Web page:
Senator Bernie Sanders (D/I-VT) has served his entire working life in Government Service—Mayor of Burlington, VT for ten years, U. S. House of Representatives for 16 years, and the U. S. Senate since 2007. Senator Sanders had always been registered as an Independent in the past.

When Sanders declared his Candidacy for President, on April 30 of last year, he decided to change his party affiliation to the Democratic Party.  Apparently, he thought that he had a stronger potential for winning with the backing of one of the two major parties.  However, he has often voiced his dissatisfaction ever since!

Back in the 1960s and 1970s, the Republicans (with Goldwater) and, then, the Democrats (with McGovern), respectively, suffered horrible losses in the General Election.  After those fiascos, both parties devised what are generally referred to as “Super-Delegates”.  These delegates are not chosen by the voters in the various state “primaries”; rather, they are appointed by virtue of their roles in the (Federal and State) Party Establishment.  The Super-Delegate concept was created specifically to provide a little “guidance” to the nomination process by each party, to prevent any future nightmares in the nominee selection process.

The rules for the primaries vary from state-to-state.  Some hold a traditional election, while others opt for the more time-consuming caucus.  In some states, only citizens who are registered with that particular party may cast a vote, while in states that have “Open Primaries”, any qualified voter may cast a vote, regardless of their part affiliation.  Here’s where Senator Sanders’ behavior turns sour!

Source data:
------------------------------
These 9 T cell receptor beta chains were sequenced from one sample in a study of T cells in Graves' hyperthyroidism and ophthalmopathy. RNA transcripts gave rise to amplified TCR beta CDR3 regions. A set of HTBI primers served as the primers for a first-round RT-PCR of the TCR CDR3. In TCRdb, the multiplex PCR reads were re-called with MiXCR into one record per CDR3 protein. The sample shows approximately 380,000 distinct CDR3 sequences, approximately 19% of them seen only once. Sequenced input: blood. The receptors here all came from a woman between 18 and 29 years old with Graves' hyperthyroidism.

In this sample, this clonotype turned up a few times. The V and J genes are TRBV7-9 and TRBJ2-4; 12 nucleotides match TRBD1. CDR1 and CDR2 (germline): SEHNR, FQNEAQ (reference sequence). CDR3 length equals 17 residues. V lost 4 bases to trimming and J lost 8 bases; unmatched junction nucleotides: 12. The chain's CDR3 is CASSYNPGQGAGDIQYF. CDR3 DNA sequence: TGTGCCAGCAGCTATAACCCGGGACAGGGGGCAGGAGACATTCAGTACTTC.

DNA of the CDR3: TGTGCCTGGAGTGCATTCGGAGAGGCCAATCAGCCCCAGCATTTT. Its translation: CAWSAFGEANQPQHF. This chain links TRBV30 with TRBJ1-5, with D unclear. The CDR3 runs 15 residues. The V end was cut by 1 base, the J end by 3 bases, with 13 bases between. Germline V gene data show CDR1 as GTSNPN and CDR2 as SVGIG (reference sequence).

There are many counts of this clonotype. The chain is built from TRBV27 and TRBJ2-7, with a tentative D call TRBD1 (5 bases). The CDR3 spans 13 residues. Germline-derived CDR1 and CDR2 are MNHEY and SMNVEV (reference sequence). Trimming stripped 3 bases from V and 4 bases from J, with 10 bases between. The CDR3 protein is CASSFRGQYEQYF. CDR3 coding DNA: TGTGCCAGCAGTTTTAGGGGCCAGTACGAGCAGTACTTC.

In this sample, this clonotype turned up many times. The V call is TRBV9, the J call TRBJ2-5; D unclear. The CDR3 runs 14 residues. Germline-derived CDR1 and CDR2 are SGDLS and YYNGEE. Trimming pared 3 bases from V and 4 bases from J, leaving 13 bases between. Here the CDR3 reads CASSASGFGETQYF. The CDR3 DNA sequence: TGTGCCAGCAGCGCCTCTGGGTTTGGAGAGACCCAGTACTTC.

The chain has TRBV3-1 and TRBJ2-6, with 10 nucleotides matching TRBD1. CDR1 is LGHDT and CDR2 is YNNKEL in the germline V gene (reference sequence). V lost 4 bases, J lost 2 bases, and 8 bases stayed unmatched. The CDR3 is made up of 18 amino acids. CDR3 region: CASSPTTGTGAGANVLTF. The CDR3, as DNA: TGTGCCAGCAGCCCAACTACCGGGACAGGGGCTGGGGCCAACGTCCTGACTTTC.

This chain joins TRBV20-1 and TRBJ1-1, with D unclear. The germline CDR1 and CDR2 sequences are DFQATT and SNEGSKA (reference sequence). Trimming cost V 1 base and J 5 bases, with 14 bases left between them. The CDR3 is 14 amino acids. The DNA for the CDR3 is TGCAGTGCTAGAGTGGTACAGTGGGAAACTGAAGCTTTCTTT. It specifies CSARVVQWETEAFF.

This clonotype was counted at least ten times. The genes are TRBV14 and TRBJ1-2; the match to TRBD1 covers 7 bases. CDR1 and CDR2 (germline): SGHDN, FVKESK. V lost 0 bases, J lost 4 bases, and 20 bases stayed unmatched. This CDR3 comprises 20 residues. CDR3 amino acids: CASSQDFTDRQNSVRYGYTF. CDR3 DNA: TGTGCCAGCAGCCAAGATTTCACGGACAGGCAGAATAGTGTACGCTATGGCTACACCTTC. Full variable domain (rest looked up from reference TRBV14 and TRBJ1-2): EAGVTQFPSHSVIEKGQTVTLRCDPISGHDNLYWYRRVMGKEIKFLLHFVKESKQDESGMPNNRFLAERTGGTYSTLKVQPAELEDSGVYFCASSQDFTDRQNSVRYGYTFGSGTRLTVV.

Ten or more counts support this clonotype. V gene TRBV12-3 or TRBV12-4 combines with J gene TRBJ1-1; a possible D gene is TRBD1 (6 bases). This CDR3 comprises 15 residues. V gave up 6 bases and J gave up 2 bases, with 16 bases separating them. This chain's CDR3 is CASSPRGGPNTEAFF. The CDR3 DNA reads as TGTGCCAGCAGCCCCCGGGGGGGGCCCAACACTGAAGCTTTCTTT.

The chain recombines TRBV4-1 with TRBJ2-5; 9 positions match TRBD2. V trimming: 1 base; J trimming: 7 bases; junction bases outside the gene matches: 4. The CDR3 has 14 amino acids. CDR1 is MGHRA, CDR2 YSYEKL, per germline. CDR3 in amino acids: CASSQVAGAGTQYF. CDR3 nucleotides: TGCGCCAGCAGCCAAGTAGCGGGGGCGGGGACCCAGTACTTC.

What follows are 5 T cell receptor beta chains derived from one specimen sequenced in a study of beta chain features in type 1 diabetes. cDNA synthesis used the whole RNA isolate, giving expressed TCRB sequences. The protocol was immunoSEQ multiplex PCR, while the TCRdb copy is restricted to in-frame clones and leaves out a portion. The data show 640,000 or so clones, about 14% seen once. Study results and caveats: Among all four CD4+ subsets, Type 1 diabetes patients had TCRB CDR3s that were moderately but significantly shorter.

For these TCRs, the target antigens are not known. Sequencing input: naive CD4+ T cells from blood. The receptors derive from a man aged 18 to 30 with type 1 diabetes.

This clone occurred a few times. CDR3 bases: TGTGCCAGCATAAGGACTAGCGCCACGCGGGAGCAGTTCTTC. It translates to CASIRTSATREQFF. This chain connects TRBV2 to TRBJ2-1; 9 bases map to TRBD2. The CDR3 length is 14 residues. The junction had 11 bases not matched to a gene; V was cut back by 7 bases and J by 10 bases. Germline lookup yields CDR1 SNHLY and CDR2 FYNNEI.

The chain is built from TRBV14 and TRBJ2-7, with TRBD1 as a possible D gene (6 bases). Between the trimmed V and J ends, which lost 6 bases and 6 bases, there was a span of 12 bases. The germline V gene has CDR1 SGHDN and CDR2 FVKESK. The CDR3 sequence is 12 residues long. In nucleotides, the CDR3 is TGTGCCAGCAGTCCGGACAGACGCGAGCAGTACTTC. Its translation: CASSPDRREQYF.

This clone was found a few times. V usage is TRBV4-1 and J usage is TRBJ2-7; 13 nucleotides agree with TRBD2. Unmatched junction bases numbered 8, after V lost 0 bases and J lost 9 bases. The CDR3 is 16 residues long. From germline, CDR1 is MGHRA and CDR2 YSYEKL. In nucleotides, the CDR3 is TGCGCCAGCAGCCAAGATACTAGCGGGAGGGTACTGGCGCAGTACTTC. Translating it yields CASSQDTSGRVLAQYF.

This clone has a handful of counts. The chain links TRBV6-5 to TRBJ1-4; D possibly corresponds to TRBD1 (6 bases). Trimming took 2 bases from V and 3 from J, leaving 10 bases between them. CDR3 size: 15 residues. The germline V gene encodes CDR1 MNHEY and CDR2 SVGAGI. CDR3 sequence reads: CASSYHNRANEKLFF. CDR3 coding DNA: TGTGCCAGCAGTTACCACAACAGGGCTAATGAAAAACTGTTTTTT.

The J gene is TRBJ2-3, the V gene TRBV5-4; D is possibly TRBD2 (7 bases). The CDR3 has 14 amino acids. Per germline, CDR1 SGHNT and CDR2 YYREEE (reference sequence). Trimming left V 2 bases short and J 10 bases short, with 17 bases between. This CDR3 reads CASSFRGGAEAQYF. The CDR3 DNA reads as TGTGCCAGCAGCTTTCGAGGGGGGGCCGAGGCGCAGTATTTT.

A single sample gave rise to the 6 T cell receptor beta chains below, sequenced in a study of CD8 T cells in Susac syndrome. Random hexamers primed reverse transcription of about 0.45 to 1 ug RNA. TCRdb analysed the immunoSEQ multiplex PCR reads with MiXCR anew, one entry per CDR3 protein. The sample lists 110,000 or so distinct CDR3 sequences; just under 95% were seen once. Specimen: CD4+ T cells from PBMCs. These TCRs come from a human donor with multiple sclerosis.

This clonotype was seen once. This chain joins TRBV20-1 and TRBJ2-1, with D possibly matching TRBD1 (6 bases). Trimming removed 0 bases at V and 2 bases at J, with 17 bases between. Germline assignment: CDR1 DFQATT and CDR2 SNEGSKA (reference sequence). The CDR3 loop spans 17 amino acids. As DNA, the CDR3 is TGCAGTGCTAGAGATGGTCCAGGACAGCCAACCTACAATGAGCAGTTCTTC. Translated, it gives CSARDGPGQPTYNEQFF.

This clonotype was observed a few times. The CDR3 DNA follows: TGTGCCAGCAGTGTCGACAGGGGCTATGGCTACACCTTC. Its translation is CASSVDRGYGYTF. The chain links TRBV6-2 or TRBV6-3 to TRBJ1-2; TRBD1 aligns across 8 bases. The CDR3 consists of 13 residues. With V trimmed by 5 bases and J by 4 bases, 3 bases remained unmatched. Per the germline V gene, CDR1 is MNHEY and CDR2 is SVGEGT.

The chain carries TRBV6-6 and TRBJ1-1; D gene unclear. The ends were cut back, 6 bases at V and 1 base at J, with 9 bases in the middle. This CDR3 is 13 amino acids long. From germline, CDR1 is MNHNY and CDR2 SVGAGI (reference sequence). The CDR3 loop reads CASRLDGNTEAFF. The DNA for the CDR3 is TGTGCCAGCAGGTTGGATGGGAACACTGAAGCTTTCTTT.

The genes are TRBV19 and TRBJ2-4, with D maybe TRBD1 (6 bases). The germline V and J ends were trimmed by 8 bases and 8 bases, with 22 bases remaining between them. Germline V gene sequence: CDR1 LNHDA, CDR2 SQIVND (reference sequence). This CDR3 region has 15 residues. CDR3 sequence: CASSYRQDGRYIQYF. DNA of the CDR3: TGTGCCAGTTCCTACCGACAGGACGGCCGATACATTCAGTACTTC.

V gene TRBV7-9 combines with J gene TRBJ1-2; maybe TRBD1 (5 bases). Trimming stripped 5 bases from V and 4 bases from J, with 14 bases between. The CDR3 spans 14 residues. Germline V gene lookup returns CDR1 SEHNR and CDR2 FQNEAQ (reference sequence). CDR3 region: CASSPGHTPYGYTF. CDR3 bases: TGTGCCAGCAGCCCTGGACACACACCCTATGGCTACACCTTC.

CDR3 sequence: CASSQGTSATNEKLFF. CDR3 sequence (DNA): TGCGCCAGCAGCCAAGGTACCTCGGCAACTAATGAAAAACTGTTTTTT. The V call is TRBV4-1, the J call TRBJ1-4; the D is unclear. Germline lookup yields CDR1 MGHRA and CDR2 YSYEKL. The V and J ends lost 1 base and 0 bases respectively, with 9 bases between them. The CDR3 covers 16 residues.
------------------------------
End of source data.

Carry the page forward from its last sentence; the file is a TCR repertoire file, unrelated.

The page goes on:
Bernie Sanders is a charismatic speaker who attracts large, exuberant audiences, with a considerable appeal to some based on his over-riding theme—fighting for those suffering due to Income-Inequality.  His message seems to motivate many voters, regardless of which party they belong to; however, cross-over votes are not permitted in “closed’ (regular) primaries.  Likewise, since he does not have a historical affiliation within the Democratic Party, he hasn’t attracted many Democratic Super-Delegates either.

Approximately 81% of the delegates have already been chosen; however, Super-Delegates may change their votes at anytime up until the Democratic National Convention, in Philadelphia, Pennsylvania, July 25-28. Of the remaining primaries, Senator Sanders would need 90% of the remaining delegates, while Secretary Clinton needs only 90 more delegates—or 10% of those remaining—in order to win the nomination.

Among the remaining eight Democratic primaries, California (with 546 delegates), New Jersey (142), Puerto Rico (67) and the District of Columbia (45) have a combined total of 800 delegates, or 90% of the remaining 905.  And for Secretary Clinton, each of those four states has a high proportion of minority voters, groups that have turned-out to vote for her in large numbers in the earlier primaries.

Unfortunately, Senator Sanders doesn’t care to acknowledge the insanity of remaining in the race—although it is truly in his rights to do so—however, he is openly complaining about it at his “Rallies”.  The frustration of his supporters recently boiled-over into violence at the Nevada Democratic Convention.  Yet, Sanders refused to condemn the actions of his supporters.  Rather, his comment, which suggested that his campaign encouraged only non-violent change, included a big “But…”. And that’s when we went into implying that perhaps the Democratic National Committee might be the cause, with all of their biased rules.